Swindon continues to have one of the best-performing economies in the country, according to a leading independent think tank.
The latest Centre for Cities Outlook report, published on Monday (January 29), provides an annual economic performance index of the 63 largest cities and towns in the UK and shows that Swindon is ranked seventh in Britain when it comes to the rate of productivity per worker – up three places from a year ago.
Swindon’s GVA (Gross Value Added) per worker is £59,500, higher than the national average of £56,600 and greater than that of cities such as Aberdeen, Portsmouth and Bristol.
Swindon is also outpointing many large towns and cities in terms of its employment rate. With an employment rate of 80.6 per cent, only Crawley (86.6 percent) and Worthing (83.1 percent) are ranked higher.
The town’s employment rate is also significantly higher than the national average of 74.2 per cent.
The continued high level of investment from private firms in the town has ensured that for each public sector job in Swindon, there are four private sector roles – the third highest rate in the country.
Skill levels are a key component of the success of a city economy, according to the Outlook report, and Swindon fares well in these indicators coming out with the fourth lowest percentage of residents with no formal qualifications (3.9 per cent). The national average is 8.3 percent.
Although Swindon is ranked seventh for house price increases (8.2 percent) the average price of a house in the Borough is still £54,800 lower than the national average.
Cllr David Renard, leader of Swindon Borough Council, said: “These figures are hugely encouraging and it is great to see our town yet again posting such impressive economic figures.
“It is further evidence, if any were needed, that Swindon is a great place to do business, with a skilled workforce and house prices still significantly below the national average.
“The Centre for Cities report highlights how the economy is changing and of the need to be able to adapt to automation and new technologies.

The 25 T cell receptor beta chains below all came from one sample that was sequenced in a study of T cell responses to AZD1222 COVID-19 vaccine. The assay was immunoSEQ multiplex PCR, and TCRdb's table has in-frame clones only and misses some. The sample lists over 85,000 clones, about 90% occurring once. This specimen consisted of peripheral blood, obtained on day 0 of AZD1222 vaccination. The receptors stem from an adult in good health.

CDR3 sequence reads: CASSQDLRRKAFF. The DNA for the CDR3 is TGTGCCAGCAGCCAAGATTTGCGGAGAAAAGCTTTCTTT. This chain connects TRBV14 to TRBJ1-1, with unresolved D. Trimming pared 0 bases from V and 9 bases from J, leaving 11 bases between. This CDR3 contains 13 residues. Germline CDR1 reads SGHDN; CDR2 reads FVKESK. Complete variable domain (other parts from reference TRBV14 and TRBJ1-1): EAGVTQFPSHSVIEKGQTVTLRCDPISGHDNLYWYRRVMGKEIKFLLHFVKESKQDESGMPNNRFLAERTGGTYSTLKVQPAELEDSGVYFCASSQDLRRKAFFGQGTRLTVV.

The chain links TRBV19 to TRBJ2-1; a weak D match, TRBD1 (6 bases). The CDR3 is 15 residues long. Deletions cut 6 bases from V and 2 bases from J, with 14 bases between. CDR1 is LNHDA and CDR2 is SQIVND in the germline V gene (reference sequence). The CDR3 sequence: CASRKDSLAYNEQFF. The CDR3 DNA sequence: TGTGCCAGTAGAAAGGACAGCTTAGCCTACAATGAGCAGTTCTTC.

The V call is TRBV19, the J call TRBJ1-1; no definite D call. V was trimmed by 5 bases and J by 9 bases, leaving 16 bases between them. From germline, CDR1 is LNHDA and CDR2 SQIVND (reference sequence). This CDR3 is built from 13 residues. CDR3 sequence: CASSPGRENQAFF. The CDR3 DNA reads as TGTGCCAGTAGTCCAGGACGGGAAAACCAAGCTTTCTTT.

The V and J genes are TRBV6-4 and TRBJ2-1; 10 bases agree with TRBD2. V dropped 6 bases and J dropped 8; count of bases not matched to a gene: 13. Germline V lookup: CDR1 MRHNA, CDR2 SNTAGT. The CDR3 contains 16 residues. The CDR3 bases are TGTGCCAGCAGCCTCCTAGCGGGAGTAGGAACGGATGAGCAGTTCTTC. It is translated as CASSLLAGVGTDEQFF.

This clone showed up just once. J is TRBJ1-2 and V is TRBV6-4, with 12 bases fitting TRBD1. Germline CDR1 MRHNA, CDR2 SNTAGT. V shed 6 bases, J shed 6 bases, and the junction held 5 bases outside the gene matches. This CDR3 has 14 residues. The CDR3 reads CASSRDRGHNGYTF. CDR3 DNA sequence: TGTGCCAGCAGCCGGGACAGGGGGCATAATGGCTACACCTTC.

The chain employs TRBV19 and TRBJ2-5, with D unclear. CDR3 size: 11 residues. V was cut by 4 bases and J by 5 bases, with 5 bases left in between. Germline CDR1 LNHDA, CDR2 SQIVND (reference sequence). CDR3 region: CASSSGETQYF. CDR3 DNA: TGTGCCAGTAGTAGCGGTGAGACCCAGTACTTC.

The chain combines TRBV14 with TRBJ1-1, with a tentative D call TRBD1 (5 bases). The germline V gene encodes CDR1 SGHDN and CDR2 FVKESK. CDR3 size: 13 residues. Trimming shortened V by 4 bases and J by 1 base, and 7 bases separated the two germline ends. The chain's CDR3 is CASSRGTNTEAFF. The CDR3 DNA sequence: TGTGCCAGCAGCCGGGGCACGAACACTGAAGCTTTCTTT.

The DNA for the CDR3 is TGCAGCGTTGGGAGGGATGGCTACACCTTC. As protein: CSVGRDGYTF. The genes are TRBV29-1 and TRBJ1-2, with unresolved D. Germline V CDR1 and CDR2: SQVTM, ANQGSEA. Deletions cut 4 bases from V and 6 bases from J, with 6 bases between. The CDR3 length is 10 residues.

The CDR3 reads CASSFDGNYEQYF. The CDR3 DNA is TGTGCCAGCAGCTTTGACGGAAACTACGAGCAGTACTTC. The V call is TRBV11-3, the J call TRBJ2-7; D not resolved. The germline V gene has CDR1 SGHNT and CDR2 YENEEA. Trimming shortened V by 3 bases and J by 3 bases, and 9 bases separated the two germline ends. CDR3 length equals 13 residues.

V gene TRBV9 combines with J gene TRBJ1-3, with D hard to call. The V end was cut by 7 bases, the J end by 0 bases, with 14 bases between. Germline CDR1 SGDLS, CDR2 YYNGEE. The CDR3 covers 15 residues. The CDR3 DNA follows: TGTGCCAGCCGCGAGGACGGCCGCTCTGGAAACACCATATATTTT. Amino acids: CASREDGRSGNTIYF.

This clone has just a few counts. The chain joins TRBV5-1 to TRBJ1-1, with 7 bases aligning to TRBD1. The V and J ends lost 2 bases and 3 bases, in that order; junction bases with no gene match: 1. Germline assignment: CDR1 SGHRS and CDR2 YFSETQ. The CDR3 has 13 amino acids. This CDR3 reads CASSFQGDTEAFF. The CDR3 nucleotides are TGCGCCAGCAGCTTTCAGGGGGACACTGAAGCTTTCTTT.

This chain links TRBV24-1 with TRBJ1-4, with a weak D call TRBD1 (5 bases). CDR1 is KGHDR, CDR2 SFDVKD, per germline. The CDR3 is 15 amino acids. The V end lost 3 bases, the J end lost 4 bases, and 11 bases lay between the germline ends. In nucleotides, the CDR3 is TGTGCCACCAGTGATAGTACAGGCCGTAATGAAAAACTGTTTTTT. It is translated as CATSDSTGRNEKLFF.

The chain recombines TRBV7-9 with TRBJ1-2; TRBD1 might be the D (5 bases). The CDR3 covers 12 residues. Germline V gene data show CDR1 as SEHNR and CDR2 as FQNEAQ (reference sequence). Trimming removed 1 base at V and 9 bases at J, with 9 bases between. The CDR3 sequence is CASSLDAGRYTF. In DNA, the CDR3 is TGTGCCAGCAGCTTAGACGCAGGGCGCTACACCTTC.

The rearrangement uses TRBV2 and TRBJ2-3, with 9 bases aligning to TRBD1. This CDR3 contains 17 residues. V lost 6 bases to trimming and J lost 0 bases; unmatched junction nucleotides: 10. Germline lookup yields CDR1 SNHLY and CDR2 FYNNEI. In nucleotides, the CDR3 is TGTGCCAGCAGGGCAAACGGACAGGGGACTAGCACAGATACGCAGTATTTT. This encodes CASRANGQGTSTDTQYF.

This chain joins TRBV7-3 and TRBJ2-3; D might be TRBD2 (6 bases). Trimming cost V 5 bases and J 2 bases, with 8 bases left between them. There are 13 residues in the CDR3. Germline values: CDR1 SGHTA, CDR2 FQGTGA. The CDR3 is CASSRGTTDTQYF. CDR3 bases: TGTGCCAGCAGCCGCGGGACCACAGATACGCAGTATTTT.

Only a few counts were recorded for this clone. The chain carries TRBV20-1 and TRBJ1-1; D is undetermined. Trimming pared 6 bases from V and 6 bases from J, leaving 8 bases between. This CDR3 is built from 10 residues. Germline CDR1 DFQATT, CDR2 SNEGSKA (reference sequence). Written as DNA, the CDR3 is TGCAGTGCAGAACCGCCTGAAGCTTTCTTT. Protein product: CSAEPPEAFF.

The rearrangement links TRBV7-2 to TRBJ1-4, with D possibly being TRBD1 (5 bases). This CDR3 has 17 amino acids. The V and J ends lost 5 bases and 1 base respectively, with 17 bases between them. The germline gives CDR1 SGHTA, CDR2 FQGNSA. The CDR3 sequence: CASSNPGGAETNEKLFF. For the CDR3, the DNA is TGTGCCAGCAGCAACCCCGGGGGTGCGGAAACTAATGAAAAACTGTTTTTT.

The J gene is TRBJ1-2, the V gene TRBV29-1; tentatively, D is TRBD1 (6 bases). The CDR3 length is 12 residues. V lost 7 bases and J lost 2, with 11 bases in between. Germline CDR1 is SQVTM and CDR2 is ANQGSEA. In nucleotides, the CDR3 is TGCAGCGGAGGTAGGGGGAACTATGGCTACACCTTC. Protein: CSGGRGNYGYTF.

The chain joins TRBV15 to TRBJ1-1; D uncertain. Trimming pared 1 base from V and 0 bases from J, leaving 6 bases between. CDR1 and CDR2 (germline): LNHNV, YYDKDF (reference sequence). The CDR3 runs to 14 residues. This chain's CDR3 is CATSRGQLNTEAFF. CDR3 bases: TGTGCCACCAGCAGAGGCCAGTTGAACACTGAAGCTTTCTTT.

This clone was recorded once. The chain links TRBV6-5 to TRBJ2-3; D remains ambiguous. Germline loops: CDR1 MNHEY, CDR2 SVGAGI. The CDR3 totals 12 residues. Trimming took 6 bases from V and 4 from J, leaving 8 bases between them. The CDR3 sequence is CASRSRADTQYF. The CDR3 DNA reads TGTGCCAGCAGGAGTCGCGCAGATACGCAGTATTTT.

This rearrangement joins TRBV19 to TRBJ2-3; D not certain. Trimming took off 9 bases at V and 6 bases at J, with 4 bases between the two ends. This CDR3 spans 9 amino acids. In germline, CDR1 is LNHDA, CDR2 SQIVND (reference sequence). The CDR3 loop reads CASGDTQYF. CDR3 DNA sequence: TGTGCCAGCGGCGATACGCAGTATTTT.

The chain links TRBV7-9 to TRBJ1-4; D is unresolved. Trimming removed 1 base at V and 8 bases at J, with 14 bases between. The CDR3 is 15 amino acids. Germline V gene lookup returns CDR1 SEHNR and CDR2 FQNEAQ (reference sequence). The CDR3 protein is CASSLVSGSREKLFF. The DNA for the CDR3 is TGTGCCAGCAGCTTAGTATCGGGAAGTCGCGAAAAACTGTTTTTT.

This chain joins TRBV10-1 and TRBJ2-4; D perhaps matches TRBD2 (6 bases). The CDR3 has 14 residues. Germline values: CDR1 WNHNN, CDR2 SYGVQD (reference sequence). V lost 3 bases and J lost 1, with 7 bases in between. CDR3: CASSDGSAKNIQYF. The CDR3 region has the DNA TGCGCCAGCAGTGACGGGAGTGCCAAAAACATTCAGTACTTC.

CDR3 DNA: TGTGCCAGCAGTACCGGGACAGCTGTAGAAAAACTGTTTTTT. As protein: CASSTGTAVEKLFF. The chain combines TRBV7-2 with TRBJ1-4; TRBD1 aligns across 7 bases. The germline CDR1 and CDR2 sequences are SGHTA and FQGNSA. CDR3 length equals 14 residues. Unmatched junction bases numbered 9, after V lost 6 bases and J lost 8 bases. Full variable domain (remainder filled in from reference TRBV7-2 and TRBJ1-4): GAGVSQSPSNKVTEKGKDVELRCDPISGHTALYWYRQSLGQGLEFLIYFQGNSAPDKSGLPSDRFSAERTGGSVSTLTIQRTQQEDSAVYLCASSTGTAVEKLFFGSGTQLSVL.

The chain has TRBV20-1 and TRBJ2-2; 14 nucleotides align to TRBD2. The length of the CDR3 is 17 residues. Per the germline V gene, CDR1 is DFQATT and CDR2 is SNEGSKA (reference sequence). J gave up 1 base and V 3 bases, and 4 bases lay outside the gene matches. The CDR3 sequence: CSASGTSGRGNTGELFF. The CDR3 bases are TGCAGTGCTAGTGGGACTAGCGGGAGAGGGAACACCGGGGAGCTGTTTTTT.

"Swindon is ideally placed to respond to this challenge and has demonstrated this over many years. In fact I am confident that Swindon will continue to go from strength to strength.”
Cllr Oliver Donachie, Swindon Borough Council’s cabinet member for the economy and skills, said: “It is a real feather in our cap that Swindon is once again rubbing shoulders with some of the country’s biggest towns and cities in these key economic indicators.
"To have the seventh most productive workforce in the country is a tremendous achievement, but when you look at the breadth of firms we have in the town, from our large major employers to a thriving SME sector, it is not surprising.
“We also have huge potential for growth with hundreds of digital micro businesses and, of course, large-scale development in the pipeline not to mention the huge regeneration plans to create a regional leisure destination at North Star.
“It was extremely pleasing to see the town faring well in terms of skills and our ability to attract people with the right skills to live and work here based on Swindon’s affordability and quality of life gives us a distinct competitive advantage over other areas in the country.
“We are also working with Swindon and Wiltshire Local Enterprise Partnership and the education sector to make sure that we are producing people with the right skills to suit the changing job market.
"Education providers are already responding to this with the UTC introducing digital skills courses and we are working closely with businesses to ensure that they are able to influence curriculums and be involved in the skills agenda so we develop the workforce they need in the future.”
The Centre for Cities Outlook report 2018 can be found at www.centreforcities.org/publication/cities-outlook-2018/